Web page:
Student Theses and Dissertations

Date of Award


Document Type


Degree Name

Doctor of Philosophy (PhD)


Although much is known about manifestations of ageing in mammals, the fundamental cause of ageing has remained obscure. Review of a widely scattered literature has demonstrated a histotypic selectivity in the effect of ageing on cell activitjes. Several recent examples have shown that certain age changes in cell activities can be reversed by transplantation to a young host. Thus, ageing does not appear to diminish the potential for genomic function. The selective and reversible age changes in cell activities are interpreted to be the result of a differential change in gene activity, which appears to be mediated at the supra-cellular level by humoral factors. Evidence for age changes in regulation at the supra-cellular, physiological level was revealed in an experimental study of the effect of ageing on the response of C57Bl/6J male mice to cold stress. Marked changes in the regulation of body processes were revealed by a study of three parameters. (1) The induction of liver tyrosine aminotransferase (TAT), an enzyme shown to be rapidly induced in a gene-mediated reaction during cold stress in young mice (4-16 months old) was delayed up to 2 hours in senescent mice (26-28 months old); the rate of increase after the delay was similar to that in young mice. Direct challenge of liver cells with injections of insulin and corticosterone, hormones which induce TAT in the perfused, isolated liver, resulted in an identical time course of TAT induction. Hence, the delayed TAT induction during cold stress in senescent mice is probably not the result of a primary age change in the liver; an age change in the regulation of extra-hepatic. which mediate the induction of TAT is implied. (2) In contrast to the regulation of liver cell activities, no age changes were found in the time course of adrenal corticosterone secretion during cold stress. (3) Finally, senescent mice were shown to have a striking inability to maintain body temperature during short exposure to cold. This defect in thermal regulation is the likely capse of the decreased ability of ageing mice to survive cold stress. In conclusion, no evidence for a loss of the potential for cell function was found in senescent mice. However, selective age changes in regulation, at a supra-cellular, physiological level were revealed during cold stress.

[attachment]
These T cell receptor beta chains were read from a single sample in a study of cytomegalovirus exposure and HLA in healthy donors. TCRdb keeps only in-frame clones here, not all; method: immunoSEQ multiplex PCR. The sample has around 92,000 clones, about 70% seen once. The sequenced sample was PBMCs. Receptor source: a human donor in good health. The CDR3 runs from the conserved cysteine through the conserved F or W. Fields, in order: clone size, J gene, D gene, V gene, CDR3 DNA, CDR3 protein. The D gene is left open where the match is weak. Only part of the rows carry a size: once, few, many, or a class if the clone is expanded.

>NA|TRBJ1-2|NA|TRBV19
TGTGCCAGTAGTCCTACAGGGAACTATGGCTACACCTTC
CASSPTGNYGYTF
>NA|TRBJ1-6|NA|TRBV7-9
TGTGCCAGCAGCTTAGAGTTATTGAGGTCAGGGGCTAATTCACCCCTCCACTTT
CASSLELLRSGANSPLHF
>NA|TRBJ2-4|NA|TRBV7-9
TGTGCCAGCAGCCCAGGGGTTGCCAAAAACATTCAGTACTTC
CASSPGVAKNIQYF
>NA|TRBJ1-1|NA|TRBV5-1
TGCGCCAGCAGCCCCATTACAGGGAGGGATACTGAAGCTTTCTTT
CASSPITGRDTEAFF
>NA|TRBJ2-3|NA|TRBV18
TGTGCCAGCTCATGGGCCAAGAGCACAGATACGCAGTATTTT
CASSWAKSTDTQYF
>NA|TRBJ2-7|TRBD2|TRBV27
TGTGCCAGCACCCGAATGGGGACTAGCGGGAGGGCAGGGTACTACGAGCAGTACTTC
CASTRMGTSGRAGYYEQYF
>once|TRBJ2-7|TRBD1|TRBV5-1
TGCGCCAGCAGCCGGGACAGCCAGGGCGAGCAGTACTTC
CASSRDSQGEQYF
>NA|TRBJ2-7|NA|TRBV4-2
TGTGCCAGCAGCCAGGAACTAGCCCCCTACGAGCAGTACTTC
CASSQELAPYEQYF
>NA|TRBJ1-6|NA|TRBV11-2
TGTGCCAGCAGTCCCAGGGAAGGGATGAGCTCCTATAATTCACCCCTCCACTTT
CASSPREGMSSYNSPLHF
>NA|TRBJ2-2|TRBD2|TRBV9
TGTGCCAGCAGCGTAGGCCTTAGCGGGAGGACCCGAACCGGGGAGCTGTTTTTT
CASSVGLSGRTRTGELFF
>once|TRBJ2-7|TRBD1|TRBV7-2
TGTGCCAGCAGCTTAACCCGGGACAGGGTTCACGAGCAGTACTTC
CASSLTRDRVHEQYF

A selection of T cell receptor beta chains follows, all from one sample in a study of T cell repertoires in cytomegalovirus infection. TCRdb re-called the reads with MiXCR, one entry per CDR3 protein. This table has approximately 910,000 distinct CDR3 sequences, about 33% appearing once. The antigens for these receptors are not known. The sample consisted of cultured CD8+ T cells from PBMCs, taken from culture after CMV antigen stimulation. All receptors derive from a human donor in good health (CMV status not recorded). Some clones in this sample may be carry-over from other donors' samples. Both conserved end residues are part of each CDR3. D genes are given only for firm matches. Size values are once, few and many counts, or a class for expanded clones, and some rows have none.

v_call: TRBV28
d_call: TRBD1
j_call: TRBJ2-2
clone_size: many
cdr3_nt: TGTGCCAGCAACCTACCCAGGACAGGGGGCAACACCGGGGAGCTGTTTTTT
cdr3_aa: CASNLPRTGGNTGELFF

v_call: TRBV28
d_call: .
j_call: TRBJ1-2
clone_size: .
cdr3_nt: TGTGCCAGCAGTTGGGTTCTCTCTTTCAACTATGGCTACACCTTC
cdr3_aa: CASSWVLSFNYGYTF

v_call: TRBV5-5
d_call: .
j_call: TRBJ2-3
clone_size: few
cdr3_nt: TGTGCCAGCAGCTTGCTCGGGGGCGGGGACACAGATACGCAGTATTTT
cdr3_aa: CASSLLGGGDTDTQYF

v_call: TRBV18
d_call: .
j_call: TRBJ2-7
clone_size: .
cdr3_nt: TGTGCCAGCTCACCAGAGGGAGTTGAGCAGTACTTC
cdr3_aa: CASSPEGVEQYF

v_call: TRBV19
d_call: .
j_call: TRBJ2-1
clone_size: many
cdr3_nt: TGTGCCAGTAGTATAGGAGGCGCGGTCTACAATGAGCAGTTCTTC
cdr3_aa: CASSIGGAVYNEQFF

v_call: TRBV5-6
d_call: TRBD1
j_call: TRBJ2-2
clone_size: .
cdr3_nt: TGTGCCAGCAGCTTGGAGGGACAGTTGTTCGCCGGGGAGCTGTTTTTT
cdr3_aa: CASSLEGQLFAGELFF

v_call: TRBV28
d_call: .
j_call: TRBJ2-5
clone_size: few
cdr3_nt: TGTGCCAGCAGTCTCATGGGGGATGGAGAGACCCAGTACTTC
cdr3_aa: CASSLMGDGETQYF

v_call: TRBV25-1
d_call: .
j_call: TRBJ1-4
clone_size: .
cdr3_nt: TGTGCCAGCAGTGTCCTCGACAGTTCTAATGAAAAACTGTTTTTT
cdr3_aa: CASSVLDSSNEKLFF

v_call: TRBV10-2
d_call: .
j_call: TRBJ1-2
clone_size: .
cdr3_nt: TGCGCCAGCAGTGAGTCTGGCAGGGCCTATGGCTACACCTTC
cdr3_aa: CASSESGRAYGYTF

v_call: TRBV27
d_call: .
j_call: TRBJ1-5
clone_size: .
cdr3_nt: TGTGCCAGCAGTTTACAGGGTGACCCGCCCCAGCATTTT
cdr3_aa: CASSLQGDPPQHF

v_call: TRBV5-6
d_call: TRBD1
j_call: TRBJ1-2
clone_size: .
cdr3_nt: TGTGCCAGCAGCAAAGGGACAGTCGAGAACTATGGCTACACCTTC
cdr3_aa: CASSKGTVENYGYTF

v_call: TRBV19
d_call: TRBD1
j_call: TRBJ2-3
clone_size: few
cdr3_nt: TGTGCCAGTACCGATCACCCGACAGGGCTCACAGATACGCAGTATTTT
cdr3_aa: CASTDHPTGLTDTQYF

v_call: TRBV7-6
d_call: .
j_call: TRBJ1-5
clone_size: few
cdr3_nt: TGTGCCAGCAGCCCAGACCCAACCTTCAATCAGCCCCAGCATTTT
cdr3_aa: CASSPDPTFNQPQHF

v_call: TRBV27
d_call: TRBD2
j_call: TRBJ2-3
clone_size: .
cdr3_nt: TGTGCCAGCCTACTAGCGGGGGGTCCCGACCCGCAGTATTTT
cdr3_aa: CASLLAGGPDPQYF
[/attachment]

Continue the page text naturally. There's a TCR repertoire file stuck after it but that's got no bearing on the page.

A thesis submitted to the Faculty of The Rockefeller University in partial fulfillment of the requirements for the degree of Doctor of Philosophy

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